FROM VARIOUS PLATFORMS.
LIGHTER SIDE OF POLITICS.
" NOT SO GOOD."
Sir James Gunson, Reform candidate for Auckland Suburbs, was speaking of the serious decline in prosperity under the Labour Government in Queensland, when an interjector at his meeting at Avondale Flats on Saturday night called "Queensland is all right! 1 worked there for 25 years!" Sir James: When did you leave? "I came over on the last boat." Sir James: But why did you leave Queensland ? "Things used to be good, but to-day they are not so good." (Loud laughter.) Sir James: Ah, I think you will be another convert! (Applause.) "YOU'VE GOT BRAINS." "You'll be all right. You haven't had a fair go yet; but wait till you do go to Parliament, you'll show 'em because you've got brains: Good on you, Mr. Speirs," called a labouring man at the United candidate's meeting in All Saints' Hall, Ponsonby, on Saturday evening. Mr. Speirs had answered several questions and had made a favourable impression by his straightforward replies. "1 differ from him in politics," said another Labour supporter after the meeting, "but by Jove he's a good chap and as straight as a die. I like the way he answers questions. It's a pity he's not on our side." A VOLUNTEER VALET. "The Government found it pretty hard to raise the last £5,000,000!" shouted an interjector on Saturday night when Sir James Gunson was dealing with finance at Avondale Flats. Sir James: No, my friend, you are not correctly informed. It was subscribed seven times over, at the lowest rate of interest known in recent years. I know, because I was in London at the time. A Voice: Any chance of going with you next time, Jimmy? Sir James: Yes, come as my secretary. "No, valet will do me." (Laughter.) Sir Jameß: Well, have it that way if you like. AN HOUR A WEEK PENANCE. "Put a kick in," said Mr. John Burns, United party candidate for Wellington South, when he warmed up to his version of the flour tax question at a meeting at Island Bay. "Some of you chaps don't know that you are giving an hour a week by way of penance to enable Coates and his party to hold office. A family man pays enough in his bread tax to equal an hour's work a week." POUNDS AND GUINEAS. A man standing at the back of the hall at Mr. Sloane's meeting became slightly tangled over pounds and guineas when addressing a question to the candidate, says the Wellington "Post?' Mr. Sloane had said earlier in the evening that the Reform Government had not reduced wages. "Well, how is it," asked the questioner rather excitedly, "that when they took over the Hutt bus service the wages of the drivers were reduced from £5 5/ to five guineas 1"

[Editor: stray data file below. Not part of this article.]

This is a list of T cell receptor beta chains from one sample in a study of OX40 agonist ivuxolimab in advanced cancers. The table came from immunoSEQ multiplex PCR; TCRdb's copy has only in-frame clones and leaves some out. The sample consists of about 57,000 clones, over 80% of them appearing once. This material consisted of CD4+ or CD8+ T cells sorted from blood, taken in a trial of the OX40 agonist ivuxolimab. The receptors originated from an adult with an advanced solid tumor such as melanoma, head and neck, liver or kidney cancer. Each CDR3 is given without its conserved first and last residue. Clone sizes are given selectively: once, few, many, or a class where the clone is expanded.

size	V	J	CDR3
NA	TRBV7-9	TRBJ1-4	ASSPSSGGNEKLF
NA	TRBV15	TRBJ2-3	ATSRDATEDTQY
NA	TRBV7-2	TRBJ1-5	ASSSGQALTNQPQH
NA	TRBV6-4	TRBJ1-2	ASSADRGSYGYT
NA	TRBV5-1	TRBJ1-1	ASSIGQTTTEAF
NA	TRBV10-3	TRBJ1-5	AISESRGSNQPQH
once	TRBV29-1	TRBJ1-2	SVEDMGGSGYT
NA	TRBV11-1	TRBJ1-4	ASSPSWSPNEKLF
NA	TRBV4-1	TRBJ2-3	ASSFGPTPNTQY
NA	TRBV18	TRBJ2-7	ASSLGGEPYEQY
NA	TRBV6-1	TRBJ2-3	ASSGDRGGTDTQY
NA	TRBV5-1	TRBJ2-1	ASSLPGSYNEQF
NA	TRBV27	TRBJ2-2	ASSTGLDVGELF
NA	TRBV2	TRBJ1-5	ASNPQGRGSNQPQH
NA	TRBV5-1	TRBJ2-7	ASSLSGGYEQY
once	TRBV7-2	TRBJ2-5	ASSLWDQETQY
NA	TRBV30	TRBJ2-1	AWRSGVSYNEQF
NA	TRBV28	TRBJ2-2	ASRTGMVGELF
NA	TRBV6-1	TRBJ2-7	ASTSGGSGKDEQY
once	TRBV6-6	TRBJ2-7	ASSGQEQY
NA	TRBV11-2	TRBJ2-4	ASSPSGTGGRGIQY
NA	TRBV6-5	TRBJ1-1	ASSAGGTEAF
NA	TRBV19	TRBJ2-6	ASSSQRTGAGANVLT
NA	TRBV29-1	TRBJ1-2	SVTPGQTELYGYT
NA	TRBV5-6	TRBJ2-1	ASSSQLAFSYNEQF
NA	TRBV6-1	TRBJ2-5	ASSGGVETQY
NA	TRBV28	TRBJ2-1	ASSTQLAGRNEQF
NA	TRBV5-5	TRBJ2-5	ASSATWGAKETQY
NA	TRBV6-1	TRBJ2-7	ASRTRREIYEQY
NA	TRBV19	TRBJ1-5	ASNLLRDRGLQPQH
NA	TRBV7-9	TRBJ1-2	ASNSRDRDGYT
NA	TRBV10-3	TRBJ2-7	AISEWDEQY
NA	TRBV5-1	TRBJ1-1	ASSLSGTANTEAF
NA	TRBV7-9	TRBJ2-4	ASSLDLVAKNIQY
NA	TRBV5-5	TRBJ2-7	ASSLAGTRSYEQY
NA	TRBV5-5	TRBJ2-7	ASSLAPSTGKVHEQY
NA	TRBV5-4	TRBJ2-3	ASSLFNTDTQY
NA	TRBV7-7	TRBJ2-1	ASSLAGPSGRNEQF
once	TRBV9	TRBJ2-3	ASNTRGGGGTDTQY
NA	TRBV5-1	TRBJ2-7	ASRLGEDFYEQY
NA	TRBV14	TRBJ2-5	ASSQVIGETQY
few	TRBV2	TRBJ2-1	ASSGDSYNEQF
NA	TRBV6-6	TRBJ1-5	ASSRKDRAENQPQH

There was loud laughter, and it was some time before the questioner was able to correct himself.
OPPOSING THE SPEAKER. "It is absurd for Sir Charles Stathain to say that it was not .the desire of the official Labour party that he should have to contest this election," said Mr. J. Robinson, the Labour party candidate f° r Dunedin Central the other night. "The official Labour party decided to contest all the city seats; nominations for selection were called for; two candidates were nominated for Dunedin Central; a postal ballot was taken, and I was selected to contest the seat. In the face of that, how can any reasonable man pretend to believe that the official Labour party does not desire to oppose Sir Charles Statham? Perhaps the wish is father to the thought." CAN'T GO WRONG# Discussing the United party's borrowing proposal at his meeting at Georgetown, Mr. S. M. Macalister, Reform candidate for Invercargill, likened it to the popular jazz song about "Fifty Million Frenchmen Can't go Wrong." "It appears," remarked Mr. Macalister, amid ldughter, "that seventy million sovereigns can't go wrong." VILLAGE PUMP POLITICS. "Apparently the Reform party think more of geographical considerations than of political ability," said a Marsden elector, who called at the "Star" office to-day. "Look at this circular, distributed throughout the electorate." The circular states: "To the Marsden elector. Do you want the Prime Minister of New Zealand to come from North Auckland (Mr. Coates), Southland (Sir Joseph Ward), Westland (Mr. Holland) ? Gordon Coates, New Zealand's Prime Minister, was born and bred on the North Auckland Peninsula. Vote for his supporter, W. Jones." "Mr. Coates' supporters may be politically incompetent," observed the elector, "but because their party leader was born on the North Auckland Peninsula, people are told to vote for them. What are we coming to?"
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POLITICAL QUIPS., Auckland Star, Volume LIX, Issue 268, 12 November 1928
POLITICAL QUIPS. Auckland Star, Volume LIX, Issue 268, 12 November 1928
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